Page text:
End-to-end encrypted cloud providersNot all cloud providers offer end-to-end encryption, so it is important to check whether a provider offers this service before signing up. Some providers may offer end-to-end encryption as an add-on service, so it is also worth checking whether there is an additional cost or configuration required to enable end-to-end encryption.Given end-to-end encryption’s obvious superiority, all messaging apps have migrated to this standard for communication. This includes Signal, WhatsApp, Apple’s iMessage, and more. Facebook Messenger and Instagram Messenger is migrating to default end-to-end encryption. Today, it would be considered security bad practice to release a messaging service that does not support end-to-end encryption out of the box. As a result, we consider it a baseline level of security for products such as cloud storage, where individual, customer, and client data is frequently stored.We recommend trying out Skiff, which provides end-to-end encrypted storage, notes, email, and collaborative documents (with 10 GB free as well); Tresorit, which provides end-to-end encrypted cloud storage and sync; or Sync.com, which also provides end-to-end encrypted cloud storage and sync for consumer and business users. All of these providers have cross-platform compatible apps for iOS and Android mobile devices, as well as desktop applications for viewing, storing, and sharing files.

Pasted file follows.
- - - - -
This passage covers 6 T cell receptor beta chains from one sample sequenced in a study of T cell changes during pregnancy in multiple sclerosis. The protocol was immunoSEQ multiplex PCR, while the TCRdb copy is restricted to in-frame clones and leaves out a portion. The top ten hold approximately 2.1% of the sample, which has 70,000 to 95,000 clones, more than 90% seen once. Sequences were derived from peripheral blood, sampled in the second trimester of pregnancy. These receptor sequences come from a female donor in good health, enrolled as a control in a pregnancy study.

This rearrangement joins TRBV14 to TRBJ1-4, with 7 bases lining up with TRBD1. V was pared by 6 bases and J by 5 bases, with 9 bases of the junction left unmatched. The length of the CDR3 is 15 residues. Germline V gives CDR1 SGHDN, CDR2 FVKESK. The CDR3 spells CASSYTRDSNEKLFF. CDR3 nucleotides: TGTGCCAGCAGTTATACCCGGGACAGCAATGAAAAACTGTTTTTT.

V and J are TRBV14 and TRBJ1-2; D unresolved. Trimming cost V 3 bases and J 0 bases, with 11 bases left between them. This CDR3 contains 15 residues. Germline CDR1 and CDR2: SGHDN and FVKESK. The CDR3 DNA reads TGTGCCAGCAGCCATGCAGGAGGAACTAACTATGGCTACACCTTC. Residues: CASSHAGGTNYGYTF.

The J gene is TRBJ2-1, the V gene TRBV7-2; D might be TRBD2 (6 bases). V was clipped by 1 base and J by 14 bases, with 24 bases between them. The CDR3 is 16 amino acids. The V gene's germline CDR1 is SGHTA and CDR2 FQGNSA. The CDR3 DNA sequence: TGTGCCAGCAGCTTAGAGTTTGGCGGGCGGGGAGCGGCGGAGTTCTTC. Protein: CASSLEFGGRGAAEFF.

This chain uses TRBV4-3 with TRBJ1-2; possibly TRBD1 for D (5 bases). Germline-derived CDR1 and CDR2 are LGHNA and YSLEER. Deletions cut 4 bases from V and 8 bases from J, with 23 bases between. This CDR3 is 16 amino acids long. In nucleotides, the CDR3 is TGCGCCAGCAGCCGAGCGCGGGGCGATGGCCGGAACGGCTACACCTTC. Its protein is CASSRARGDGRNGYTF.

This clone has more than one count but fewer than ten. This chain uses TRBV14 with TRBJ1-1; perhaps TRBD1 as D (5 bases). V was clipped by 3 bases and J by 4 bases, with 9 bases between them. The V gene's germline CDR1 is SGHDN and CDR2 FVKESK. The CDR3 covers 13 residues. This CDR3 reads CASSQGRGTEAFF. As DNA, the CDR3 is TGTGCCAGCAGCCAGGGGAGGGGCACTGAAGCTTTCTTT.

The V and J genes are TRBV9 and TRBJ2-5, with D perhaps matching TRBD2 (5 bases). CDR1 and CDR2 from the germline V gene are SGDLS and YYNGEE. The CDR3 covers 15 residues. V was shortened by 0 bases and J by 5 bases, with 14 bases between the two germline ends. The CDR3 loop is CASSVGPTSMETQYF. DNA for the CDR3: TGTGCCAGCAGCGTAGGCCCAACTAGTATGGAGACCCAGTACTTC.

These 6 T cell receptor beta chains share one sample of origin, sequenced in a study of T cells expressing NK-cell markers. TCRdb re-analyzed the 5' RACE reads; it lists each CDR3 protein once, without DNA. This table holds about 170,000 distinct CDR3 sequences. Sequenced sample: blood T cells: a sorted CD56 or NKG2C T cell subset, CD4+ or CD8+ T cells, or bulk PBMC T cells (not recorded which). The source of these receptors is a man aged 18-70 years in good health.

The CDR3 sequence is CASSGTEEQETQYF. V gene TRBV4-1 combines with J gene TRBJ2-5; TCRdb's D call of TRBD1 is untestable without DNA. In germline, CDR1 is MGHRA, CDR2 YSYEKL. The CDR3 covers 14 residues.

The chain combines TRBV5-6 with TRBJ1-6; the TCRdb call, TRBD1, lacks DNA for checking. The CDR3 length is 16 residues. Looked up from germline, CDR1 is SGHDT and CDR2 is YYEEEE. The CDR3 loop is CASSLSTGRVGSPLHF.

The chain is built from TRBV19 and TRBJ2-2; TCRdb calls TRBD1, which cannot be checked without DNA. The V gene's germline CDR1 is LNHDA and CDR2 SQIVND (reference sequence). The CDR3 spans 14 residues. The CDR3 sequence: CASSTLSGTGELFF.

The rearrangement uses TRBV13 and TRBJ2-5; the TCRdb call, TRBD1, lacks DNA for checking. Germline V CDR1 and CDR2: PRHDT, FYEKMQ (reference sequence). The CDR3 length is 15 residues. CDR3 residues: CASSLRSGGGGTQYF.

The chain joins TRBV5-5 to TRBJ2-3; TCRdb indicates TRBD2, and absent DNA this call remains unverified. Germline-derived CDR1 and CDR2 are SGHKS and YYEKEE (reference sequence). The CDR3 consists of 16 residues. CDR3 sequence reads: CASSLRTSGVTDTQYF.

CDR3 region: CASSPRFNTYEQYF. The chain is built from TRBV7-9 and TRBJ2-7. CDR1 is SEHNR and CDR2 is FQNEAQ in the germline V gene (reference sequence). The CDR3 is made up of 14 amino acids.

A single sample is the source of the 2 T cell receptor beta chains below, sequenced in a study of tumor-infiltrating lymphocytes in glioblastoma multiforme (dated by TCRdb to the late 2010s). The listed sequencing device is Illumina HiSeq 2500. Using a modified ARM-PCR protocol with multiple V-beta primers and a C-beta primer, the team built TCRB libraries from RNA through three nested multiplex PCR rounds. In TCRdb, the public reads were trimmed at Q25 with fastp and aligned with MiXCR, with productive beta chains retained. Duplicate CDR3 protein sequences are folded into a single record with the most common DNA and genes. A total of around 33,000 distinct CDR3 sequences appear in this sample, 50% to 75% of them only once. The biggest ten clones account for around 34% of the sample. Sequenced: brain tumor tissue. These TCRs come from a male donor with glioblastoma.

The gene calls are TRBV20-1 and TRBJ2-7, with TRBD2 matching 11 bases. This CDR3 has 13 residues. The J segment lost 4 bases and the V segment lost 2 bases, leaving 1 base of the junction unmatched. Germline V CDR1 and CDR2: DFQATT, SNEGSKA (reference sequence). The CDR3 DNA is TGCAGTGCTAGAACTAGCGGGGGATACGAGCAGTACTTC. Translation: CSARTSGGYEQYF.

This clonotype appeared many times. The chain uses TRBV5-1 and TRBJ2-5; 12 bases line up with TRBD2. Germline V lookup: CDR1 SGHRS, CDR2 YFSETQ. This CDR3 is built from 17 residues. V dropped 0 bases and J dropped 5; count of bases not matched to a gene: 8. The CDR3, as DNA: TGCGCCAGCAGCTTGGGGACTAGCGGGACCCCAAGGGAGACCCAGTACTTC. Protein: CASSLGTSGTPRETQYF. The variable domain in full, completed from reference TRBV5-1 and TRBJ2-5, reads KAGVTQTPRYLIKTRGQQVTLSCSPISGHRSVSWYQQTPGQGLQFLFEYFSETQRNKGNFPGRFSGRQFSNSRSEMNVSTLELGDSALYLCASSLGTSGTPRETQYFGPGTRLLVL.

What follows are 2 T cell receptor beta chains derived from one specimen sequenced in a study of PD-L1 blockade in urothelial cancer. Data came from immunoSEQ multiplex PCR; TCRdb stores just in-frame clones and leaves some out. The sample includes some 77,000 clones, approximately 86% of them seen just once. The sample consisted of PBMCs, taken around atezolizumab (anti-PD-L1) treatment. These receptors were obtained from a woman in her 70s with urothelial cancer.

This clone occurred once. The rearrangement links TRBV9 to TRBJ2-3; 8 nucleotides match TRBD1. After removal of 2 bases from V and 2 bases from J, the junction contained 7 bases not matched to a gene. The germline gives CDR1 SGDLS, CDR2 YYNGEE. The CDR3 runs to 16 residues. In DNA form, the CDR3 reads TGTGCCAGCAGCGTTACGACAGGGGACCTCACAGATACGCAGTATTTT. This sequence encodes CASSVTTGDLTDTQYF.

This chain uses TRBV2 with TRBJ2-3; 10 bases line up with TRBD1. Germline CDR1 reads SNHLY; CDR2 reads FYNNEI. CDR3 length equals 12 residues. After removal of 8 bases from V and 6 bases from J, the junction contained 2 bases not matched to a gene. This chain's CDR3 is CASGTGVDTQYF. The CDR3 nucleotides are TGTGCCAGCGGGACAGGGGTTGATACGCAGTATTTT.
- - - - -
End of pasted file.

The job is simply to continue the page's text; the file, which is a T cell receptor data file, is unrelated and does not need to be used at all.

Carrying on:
ConclusionAlthough Box provides many easy-to-use services and integrations for individual and enterprise customers, it generally uses quite data standards on cryptography and data encryption to protect users’ most sensitive data. Today, end-to-end encryption is the strongest standard consumers should expect from their providers and has become a basic expectation in all messaging and communications.